The second observation I’d like to make is we need to face the truth that governments and corporations aren’t going to solve this issue for us. We should stop looking outside. It’s up to us as individuals to take control and responsibility for the type of lives that we want to lead. If you don’t design your life, someone else will design it for you, and you may just not like their idea of balance. It’s particularly important — this isn’t on the World Wide Web, is it? I’m about to get fired — it’s particularly important that you never put the quality of your life in the hands of a commercial corporation. Now I’m not talking here just about the bad companies — the “abattoirs of the human soul,” as I call them. (Laughter) I’m talking about all companies. Because commercial companies are inherently designed to get as much out of you [as] they can get away with. It’s in their nature; it’s in their DNA; it’s what they do —even the good, well-intentioned companies.

The third observation is we have to be careful with the time frame that we choose upon which to judge our balance... We need to be realistic. You can’t do it all in one day. We need to elongate the time frame upon which we judge the balance in our life, but we need to elongate itwithout falling into the trap of the “I’ll have a life when I retire, when my kids have left home,when my wife has divorced me, my health is failing, I’ve got no mates or interests left.”(Laughter) A day is too short; “after I retire” is too long. There’s got to be a middle way.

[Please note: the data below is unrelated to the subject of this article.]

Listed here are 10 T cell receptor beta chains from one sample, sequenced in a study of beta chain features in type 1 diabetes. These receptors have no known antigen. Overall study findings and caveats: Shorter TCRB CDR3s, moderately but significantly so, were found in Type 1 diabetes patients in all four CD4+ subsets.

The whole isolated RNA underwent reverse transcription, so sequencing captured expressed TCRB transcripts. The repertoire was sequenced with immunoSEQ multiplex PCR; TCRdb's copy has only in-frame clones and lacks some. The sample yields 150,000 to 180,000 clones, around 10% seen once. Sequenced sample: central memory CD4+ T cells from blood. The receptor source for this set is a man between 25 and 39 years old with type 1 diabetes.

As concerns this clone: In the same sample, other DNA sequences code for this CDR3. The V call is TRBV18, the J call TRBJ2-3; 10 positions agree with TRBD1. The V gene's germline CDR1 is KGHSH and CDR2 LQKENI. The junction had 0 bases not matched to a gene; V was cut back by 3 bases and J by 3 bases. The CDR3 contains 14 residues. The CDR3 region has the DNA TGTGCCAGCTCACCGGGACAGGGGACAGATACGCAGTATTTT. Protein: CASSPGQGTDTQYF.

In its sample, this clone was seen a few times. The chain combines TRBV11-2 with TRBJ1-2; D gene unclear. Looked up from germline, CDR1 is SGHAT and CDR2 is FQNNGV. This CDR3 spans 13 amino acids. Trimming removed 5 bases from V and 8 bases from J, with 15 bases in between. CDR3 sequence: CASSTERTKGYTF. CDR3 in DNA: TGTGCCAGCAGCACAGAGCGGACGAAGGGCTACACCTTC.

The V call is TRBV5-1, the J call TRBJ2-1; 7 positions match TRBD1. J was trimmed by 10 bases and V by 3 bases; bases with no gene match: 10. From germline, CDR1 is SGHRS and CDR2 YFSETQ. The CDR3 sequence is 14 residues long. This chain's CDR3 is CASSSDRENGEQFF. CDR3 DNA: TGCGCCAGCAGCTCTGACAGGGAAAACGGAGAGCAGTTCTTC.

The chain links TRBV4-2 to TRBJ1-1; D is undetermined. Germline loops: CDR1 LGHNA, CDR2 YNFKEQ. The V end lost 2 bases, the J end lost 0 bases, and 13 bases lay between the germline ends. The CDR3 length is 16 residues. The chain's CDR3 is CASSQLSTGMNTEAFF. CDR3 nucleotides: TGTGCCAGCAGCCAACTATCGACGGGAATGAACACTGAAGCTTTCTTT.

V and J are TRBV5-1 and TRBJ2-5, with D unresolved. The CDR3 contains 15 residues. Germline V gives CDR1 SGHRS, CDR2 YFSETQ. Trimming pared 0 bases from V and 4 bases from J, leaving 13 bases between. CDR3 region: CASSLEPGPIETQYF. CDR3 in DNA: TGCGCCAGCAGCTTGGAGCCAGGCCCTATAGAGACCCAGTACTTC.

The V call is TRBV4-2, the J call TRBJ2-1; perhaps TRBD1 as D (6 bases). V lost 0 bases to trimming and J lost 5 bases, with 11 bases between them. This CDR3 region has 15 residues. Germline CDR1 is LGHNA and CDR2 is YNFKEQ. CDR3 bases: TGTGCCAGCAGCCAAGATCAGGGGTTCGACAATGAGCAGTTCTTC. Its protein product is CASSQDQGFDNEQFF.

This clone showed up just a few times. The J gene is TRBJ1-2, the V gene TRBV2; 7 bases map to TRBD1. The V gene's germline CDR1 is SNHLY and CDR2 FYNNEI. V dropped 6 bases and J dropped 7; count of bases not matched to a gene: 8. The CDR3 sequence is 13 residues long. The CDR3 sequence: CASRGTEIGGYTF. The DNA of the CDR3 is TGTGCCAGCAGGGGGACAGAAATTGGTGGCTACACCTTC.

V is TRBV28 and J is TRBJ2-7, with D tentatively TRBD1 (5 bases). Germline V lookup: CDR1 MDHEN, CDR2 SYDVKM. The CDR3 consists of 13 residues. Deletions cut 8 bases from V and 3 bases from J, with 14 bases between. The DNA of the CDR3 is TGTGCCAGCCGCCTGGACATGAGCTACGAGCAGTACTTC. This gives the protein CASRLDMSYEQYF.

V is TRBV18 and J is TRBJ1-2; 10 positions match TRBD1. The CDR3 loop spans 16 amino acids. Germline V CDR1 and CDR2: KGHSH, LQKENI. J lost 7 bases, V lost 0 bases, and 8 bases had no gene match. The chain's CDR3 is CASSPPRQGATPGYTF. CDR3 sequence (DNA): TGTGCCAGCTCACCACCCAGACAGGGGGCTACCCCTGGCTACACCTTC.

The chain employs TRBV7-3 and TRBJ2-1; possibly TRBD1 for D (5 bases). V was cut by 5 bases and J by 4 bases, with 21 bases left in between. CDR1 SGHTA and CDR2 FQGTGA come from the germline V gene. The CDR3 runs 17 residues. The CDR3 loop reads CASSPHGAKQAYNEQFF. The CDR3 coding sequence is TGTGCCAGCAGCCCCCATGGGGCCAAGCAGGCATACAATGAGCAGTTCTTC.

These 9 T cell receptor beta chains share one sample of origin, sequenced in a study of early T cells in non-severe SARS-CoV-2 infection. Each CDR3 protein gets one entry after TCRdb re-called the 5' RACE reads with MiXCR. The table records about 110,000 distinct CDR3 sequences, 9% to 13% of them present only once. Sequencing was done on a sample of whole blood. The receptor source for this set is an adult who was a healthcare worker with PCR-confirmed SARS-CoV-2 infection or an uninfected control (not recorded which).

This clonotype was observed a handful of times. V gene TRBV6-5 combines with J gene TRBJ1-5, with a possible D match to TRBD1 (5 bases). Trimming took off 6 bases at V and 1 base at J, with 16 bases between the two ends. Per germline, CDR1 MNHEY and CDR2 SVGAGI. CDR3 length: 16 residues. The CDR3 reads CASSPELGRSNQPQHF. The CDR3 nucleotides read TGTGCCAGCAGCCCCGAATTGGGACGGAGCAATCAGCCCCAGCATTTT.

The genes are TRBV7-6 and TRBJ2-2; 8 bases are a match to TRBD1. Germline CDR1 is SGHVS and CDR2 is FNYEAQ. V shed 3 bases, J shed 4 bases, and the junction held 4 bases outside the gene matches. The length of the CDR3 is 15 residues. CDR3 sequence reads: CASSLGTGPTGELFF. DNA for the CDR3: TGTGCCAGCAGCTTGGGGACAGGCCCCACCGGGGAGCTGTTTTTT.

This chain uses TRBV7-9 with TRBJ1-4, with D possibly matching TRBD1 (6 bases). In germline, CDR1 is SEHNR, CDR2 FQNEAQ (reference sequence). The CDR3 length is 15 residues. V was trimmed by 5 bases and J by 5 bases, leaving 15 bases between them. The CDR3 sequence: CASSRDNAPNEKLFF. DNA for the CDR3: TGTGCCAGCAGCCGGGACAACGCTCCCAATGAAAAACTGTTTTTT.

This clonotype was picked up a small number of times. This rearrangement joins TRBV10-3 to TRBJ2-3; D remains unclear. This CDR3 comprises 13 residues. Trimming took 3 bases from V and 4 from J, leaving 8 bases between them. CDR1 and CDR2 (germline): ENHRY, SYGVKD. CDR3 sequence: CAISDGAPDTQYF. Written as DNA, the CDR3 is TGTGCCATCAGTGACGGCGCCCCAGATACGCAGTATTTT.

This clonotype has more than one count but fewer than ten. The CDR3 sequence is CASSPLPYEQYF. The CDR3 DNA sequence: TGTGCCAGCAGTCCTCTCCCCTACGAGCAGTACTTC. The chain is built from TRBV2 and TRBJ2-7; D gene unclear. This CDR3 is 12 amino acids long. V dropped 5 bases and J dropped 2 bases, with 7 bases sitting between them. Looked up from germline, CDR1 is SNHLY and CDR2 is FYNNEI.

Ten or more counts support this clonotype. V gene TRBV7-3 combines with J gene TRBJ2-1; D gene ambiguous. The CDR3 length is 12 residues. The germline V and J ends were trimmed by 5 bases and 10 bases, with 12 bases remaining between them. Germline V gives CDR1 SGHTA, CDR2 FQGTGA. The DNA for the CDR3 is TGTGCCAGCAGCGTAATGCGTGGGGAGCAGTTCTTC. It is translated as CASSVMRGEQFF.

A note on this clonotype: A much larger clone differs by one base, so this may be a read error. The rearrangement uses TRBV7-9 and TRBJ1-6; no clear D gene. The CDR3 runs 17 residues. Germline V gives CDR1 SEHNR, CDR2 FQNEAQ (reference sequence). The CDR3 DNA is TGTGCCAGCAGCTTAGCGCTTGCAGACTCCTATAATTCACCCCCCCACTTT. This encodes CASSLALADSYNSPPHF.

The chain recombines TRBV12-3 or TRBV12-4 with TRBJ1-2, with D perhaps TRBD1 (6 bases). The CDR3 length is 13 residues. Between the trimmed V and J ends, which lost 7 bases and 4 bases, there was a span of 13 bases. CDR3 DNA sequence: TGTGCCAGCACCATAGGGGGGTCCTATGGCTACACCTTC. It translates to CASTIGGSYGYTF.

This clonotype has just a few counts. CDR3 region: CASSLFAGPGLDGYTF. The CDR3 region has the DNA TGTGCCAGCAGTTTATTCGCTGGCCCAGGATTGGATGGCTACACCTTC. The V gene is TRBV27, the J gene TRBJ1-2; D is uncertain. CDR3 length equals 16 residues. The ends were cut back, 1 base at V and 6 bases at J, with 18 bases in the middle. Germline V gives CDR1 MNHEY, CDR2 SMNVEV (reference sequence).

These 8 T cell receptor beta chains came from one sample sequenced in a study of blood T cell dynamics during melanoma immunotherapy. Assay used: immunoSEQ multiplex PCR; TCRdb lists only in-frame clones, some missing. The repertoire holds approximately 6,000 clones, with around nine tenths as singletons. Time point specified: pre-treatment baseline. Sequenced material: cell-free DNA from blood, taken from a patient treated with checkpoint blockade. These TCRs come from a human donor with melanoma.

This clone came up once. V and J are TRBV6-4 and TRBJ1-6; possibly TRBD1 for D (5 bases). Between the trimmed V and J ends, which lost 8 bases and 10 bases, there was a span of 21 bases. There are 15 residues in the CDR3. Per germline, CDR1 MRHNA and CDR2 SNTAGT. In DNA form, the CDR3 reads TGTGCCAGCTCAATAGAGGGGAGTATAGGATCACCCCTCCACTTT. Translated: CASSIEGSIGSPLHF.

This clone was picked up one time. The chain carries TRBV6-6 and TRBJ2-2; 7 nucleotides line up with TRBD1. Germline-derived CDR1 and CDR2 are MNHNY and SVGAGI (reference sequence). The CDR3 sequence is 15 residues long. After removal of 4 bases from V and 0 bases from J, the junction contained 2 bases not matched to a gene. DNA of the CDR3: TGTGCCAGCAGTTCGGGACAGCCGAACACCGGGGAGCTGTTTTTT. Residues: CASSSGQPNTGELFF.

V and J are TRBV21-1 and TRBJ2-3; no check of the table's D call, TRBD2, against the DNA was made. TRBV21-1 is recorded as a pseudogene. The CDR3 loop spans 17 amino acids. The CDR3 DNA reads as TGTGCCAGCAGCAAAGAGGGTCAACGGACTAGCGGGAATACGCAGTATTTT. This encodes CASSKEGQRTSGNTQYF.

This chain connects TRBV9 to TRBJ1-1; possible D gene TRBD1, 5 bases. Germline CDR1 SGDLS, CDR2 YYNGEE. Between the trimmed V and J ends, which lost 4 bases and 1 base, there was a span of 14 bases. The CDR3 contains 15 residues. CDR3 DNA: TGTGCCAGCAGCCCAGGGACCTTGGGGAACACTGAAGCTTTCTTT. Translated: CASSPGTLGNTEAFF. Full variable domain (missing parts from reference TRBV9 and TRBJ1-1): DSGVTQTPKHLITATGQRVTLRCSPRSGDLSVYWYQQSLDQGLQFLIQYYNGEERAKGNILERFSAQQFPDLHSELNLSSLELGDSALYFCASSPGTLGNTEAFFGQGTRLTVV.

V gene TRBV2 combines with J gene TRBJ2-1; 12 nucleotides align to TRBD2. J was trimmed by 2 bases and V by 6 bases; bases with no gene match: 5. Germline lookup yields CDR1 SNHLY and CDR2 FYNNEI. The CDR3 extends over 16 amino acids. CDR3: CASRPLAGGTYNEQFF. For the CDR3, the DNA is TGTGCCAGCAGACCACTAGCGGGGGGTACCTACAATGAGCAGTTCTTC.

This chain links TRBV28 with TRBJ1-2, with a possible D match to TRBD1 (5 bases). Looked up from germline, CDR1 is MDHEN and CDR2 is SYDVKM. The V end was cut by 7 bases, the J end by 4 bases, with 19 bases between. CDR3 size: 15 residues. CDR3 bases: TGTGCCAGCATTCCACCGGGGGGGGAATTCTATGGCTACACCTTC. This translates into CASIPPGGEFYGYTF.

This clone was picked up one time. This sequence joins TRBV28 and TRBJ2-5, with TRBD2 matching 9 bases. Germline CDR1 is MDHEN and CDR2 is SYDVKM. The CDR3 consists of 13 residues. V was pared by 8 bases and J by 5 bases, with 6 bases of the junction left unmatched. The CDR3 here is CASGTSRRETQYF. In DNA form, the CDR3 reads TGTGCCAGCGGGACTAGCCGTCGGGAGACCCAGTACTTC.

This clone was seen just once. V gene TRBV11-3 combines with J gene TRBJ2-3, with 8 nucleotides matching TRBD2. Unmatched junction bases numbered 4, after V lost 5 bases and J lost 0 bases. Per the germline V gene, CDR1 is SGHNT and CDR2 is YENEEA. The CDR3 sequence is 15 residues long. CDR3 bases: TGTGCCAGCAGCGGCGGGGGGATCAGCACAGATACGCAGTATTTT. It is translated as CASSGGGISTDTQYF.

A fourth observation: We need to approach balance in a balanced way.

Now my point is the small things matter. Being more balanced doesn’t mean dramatic upheaval in your life. With the smallest investment in the right places, you can radically transform the quality of your relationships and the quality of your life. Moreover, I think, it can transform society. Because if enough people do it, we can change society’s definition of success away from the moronically simplistic notion that the person with the most money when he dies wins, to a more thoughtful and balanced definition of what a life well lived looks like.

TED Talk Tuesday – Reggie Watts disorients you in the most entertaining way